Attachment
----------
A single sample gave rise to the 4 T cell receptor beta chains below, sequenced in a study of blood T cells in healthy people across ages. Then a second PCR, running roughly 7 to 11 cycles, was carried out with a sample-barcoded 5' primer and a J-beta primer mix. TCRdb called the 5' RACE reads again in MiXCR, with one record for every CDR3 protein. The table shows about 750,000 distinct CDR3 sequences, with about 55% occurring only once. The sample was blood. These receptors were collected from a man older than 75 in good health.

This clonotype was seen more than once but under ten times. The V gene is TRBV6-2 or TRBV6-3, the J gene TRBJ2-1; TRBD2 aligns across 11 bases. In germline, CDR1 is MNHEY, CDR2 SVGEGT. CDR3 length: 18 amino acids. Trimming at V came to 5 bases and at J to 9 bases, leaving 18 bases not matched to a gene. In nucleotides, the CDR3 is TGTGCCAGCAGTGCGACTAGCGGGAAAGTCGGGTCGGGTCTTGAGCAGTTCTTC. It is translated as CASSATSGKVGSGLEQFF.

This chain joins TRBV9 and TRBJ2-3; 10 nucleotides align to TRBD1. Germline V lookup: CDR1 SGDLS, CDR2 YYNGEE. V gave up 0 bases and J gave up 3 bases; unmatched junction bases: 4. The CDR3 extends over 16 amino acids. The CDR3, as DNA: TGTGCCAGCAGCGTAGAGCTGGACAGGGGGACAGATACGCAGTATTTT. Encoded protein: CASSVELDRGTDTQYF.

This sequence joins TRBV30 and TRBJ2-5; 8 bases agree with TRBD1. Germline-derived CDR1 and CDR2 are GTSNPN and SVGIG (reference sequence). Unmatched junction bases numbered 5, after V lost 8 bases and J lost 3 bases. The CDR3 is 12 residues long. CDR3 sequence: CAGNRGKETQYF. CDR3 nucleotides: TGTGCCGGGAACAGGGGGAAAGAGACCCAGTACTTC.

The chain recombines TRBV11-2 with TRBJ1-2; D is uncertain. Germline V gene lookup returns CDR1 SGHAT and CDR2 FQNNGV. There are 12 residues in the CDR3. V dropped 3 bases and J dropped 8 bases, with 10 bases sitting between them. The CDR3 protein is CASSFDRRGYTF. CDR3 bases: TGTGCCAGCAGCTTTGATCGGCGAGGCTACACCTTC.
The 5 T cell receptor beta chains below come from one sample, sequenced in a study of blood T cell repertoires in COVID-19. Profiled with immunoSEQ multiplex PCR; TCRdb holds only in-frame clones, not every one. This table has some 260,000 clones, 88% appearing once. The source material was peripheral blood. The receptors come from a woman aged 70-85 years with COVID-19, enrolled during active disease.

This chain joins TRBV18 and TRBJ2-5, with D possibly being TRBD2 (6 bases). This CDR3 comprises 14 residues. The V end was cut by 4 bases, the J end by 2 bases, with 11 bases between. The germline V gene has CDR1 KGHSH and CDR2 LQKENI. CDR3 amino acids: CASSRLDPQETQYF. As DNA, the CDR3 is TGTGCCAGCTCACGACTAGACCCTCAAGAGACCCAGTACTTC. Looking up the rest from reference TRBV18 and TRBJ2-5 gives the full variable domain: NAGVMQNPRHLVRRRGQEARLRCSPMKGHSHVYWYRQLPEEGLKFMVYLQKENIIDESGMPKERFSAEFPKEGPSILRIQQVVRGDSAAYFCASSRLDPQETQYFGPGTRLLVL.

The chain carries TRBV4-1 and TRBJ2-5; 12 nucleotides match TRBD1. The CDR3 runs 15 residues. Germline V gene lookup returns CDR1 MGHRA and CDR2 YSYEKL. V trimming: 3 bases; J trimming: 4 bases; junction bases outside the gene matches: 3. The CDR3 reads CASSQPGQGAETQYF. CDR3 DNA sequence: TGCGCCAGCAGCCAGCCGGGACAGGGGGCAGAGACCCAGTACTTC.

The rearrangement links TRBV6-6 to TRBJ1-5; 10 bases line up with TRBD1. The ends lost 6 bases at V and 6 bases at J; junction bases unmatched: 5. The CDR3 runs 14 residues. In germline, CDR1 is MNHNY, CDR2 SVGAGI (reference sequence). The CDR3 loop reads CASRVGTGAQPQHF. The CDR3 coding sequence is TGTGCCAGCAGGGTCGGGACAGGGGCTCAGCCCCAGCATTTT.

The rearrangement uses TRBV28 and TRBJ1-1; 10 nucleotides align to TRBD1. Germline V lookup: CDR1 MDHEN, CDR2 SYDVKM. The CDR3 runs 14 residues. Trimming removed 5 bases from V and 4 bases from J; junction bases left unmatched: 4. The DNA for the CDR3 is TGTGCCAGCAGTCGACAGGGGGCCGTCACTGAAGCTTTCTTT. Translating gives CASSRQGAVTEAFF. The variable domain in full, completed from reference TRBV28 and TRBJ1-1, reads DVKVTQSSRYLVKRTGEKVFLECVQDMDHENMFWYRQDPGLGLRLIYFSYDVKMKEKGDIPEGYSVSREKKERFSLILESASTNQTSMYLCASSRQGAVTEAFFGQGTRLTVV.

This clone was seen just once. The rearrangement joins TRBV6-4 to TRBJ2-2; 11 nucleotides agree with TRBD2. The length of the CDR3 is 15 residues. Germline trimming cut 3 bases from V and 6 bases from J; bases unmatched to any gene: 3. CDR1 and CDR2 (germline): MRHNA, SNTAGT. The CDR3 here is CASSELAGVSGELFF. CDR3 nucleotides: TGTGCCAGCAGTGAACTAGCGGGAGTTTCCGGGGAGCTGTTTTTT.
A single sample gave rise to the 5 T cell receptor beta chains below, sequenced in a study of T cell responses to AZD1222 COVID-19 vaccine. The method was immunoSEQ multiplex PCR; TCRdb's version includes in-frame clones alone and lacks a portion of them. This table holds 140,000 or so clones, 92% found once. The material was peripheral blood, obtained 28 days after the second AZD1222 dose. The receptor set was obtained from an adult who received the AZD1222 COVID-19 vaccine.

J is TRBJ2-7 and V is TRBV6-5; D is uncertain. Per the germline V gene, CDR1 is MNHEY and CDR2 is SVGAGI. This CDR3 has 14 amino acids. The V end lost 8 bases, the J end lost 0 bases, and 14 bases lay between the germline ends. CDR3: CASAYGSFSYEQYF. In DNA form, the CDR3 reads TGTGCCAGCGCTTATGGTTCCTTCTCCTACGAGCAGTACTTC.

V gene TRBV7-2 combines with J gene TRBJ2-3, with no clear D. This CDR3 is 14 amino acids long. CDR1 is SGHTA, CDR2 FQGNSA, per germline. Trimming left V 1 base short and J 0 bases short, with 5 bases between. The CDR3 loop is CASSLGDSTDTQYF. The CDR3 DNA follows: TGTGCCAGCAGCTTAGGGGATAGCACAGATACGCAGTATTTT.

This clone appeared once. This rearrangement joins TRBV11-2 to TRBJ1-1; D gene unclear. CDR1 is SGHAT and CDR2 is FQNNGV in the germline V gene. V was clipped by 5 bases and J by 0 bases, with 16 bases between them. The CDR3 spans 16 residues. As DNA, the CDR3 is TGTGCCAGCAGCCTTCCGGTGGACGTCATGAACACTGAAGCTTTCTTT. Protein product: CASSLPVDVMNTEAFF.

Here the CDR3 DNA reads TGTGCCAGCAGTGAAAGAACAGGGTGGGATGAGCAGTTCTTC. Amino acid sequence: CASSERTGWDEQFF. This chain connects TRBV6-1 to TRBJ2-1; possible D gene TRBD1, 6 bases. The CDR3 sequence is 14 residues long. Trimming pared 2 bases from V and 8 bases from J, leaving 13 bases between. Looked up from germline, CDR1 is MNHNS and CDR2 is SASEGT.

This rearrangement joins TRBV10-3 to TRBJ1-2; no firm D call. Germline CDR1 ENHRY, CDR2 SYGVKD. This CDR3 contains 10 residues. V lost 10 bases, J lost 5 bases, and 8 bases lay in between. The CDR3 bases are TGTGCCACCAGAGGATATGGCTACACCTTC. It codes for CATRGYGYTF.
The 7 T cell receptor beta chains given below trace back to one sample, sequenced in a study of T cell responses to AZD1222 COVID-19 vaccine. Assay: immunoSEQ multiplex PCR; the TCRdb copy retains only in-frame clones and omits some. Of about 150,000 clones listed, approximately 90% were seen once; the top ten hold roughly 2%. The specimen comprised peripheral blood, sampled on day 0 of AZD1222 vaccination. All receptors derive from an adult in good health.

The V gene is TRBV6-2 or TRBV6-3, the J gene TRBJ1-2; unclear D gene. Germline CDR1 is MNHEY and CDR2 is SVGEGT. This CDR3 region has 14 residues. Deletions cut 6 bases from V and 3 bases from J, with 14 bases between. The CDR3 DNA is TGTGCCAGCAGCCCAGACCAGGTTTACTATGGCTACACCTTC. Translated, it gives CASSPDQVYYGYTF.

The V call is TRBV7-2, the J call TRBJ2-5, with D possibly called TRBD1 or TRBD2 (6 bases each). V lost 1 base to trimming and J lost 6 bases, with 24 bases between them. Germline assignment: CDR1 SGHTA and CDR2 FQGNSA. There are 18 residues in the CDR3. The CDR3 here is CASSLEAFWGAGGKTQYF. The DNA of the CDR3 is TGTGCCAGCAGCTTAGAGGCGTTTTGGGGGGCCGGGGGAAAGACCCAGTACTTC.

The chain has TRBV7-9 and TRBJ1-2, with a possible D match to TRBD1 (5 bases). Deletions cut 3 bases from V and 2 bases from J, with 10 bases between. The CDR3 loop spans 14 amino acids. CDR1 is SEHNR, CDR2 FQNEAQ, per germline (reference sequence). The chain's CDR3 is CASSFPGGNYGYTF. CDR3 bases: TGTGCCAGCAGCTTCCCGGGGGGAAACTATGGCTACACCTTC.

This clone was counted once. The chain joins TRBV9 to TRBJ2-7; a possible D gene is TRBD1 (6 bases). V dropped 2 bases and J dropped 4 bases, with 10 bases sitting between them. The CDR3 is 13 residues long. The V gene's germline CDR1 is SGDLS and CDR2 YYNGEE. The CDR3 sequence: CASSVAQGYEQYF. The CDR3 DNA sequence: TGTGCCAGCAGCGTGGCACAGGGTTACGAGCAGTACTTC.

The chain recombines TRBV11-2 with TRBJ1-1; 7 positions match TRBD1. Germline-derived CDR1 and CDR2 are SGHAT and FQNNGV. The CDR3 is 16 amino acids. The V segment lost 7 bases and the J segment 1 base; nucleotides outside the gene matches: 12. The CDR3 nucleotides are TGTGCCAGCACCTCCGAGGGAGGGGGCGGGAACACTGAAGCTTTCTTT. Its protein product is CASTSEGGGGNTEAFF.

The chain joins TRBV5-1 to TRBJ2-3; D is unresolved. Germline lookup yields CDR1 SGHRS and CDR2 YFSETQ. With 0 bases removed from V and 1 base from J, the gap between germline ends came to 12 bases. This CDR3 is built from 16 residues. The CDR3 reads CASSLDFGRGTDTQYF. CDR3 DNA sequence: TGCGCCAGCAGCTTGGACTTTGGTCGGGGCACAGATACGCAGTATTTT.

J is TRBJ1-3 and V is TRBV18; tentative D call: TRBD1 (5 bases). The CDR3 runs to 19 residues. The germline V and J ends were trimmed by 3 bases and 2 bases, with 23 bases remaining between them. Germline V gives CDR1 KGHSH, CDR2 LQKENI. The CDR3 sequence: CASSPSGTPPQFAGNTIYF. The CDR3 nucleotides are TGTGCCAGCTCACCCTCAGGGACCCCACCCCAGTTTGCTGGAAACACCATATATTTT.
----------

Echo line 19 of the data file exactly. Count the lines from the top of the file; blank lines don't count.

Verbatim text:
The V gene is TRBV6-2 or TRBV6-3, the J gene TRBJ1-2; unclear D gene. Germline CDR1 is MNHEY and CDR2 is SVGEGT. This CDR3 region has 14 residues. Deletions cut 6 bases from V and 3 bases from J, with 14 bases between. The CDR3 DNA is TGTGCCAGCAGCCCAGACCAGGTTTACTATGGCTACACCTTC. Translated, it gives CASSPDQVYYGYTF.